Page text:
About Dr. Devireddy

Laxminarayana Devireddy, DVM, PhD, is assistant professor of pathology, Case Comprehensive Cancer Center. He earned his DVM from A.P. Agricultural University in Hyderabad, India, and later pursued a master’s degree in virology from the Indian Institute of Science (IISC) in Bangalore.

Devireddy then enrolled in an interdisciplinary graduate program at University of Nebraska Medical Center where he earned a PhD and studied the latency of herpes viruses. His postdoctoral studies were funded by fellowships from Leukemia and Lymphoma Society and Howard Temin Award from the National Cancer Institute.

In the fall of 2006, Devireddy accepted a faculty position in the Department of Pathology/Case Comprehensive Cancer Center at Case Western Reserve University.

At Case he studies regulation of apoptosis by newly discovered lipocalin. He is also interested in analyzing the role of lipocalin in normal physiology and myeloproliferative disease.

April Cashin-Garbutt

Written by

April Cashin-Garbutt

April graduated with a first-class honours degree in Natural Sciences from Pembroke College, University of Cambridge. During her time as Editor-in-Chief, News-Medical (2012-2017), she kickstarted the content production process and helped to grow the website readership to over 60 million visitors per year. Through interviewing global thought leaders in medicine and life sciences, including Nobel laureates, April developed a passion for neuroscience and now works at the Sainsbury Wellcome Centre for Neural Circuits and Behaviour, located within UCL.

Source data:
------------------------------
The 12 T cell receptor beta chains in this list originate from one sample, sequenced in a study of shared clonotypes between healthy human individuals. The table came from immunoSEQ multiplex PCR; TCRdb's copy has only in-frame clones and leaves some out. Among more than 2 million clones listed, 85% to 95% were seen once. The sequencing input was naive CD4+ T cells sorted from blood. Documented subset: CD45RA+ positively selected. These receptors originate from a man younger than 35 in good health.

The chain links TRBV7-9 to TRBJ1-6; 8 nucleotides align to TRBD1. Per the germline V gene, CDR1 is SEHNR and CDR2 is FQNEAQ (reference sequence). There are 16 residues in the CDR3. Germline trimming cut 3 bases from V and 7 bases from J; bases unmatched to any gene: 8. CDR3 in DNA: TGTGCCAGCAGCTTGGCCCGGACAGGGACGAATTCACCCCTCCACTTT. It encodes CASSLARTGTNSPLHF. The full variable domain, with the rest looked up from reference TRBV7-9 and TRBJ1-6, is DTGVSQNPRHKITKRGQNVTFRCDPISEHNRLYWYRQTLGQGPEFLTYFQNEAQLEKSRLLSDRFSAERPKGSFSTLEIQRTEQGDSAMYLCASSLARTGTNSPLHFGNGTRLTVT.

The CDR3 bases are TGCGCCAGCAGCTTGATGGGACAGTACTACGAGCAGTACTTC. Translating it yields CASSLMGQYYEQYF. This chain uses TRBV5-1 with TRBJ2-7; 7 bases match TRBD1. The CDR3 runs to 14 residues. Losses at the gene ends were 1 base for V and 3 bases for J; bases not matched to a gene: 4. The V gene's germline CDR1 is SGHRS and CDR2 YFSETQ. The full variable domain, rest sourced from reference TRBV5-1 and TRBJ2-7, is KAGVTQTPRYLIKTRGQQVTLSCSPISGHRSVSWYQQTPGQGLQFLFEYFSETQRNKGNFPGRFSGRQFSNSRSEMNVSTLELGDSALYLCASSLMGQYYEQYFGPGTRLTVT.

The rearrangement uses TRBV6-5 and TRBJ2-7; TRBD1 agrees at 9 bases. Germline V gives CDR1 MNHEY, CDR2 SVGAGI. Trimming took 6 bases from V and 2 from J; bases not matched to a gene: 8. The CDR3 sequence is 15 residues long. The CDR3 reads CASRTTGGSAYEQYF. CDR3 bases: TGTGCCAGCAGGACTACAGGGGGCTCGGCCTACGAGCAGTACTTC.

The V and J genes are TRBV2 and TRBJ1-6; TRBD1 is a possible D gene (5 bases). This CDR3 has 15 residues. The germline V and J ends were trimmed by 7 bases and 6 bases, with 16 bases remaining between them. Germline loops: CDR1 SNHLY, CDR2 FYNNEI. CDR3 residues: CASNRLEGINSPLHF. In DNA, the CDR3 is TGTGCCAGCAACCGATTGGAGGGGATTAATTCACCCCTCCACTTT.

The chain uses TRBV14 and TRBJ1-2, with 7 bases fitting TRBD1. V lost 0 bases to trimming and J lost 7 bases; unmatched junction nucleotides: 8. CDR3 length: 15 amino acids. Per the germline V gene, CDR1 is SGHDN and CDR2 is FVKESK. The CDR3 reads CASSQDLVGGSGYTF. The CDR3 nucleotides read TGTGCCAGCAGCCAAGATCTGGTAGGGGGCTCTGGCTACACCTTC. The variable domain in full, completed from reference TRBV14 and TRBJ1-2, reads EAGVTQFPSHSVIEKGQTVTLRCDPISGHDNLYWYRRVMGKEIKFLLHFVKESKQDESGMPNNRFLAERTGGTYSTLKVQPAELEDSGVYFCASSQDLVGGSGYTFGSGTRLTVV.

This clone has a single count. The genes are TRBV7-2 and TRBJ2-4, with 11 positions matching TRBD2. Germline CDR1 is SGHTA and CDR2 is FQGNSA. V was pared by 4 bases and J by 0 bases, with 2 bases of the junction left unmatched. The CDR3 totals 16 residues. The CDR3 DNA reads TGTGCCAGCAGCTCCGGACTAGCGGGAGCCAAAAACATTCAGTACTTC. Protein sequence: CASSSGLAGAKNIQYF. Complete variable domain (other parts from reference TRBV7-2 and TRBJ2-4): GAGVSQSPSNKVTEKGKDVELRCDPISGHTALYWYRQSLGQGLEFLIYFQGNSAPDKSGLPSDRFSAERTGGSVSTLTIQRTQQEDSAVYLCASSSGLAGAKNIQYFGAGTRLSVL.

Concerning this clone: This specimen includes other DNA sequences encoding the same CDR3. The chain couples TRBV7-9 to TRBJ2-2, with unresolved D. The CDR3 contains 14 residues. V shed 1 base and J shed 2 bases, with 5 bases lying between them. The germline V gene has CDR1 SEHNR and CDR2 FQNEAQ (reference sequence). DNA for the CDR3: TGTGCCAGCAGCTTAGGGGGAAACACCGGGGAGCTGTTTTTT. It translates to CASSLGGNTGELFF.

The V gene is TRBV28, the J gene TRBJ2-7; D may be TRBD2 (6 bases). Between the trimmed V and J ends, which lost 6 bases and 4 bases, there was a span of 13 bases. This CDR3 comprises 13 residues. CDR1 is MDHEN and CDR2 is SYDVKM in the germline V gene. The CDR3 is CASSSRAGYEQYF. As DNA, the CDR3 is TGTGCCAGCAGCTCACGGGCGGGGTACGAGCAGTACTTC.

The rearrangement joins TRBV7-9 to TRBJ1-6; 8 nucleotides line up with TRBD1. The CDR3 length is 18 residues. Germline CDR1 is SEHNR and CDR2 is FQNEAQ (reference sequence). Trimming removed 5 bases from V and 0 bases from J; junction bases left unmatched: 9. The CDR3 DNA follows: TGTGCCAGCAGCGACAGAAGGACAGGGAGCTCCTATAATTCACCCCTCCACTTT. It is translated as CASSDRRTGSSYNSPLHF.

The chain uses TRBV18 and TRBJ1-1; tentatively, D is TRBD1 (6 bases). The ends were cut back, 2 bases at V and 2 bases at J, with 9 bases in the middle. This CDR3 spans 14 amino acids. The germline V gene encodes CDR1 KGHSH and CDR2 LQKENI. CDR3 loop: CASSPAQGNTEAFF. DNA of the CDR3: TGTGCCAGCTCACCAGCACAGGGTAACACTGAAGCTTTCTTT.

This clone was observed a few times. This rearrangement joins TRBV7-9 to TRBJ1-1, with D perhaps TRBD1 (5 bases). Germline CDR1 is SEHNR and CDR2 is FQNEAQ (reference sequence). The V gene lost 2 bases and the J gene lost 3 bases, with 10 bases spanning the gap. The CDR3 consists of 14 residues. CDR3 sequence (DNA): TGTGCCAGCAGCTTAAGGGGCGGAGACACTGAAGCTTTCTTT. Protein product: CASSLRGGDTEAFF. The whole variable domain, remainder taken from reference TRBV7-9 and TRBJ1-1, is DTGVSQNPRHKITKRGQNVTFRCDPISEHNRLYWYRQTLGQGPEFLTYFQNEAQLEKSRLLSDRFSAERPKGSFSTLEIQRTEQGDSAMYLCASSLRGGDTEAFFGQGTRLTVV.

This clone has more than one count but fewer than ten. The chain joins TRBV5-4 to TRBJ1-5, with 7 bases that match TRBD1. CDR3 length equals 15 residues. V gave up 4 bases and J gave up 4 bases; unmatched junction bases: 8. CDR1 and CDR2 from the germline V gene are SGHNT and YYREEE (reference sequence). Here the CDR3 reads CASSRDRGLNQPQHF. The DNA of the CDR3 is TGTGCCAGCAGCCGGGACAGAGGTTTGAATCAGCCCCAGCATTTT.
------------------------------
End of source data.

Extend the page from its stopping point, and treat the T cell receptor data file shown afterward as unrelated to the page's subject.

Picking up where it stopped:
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Comments

  1. Tom Hennessy Tom Hennessy Canada says:

    One might wonder if the iron levels in the body reflect the ability of the body to resist infection? If one has a 'higher than normal' amount of iron in the body, would the body be hindered in its' ability to amount an effective immune response, sequester iron away from the infection? One might think a simple way of removing iron immediately would be by using phlebotomy, blood donation? This would limit the 'free non liganded iron?

The opinions expressed here are the views of the writer and do not necessarily reflect the views and opinions of News Medical.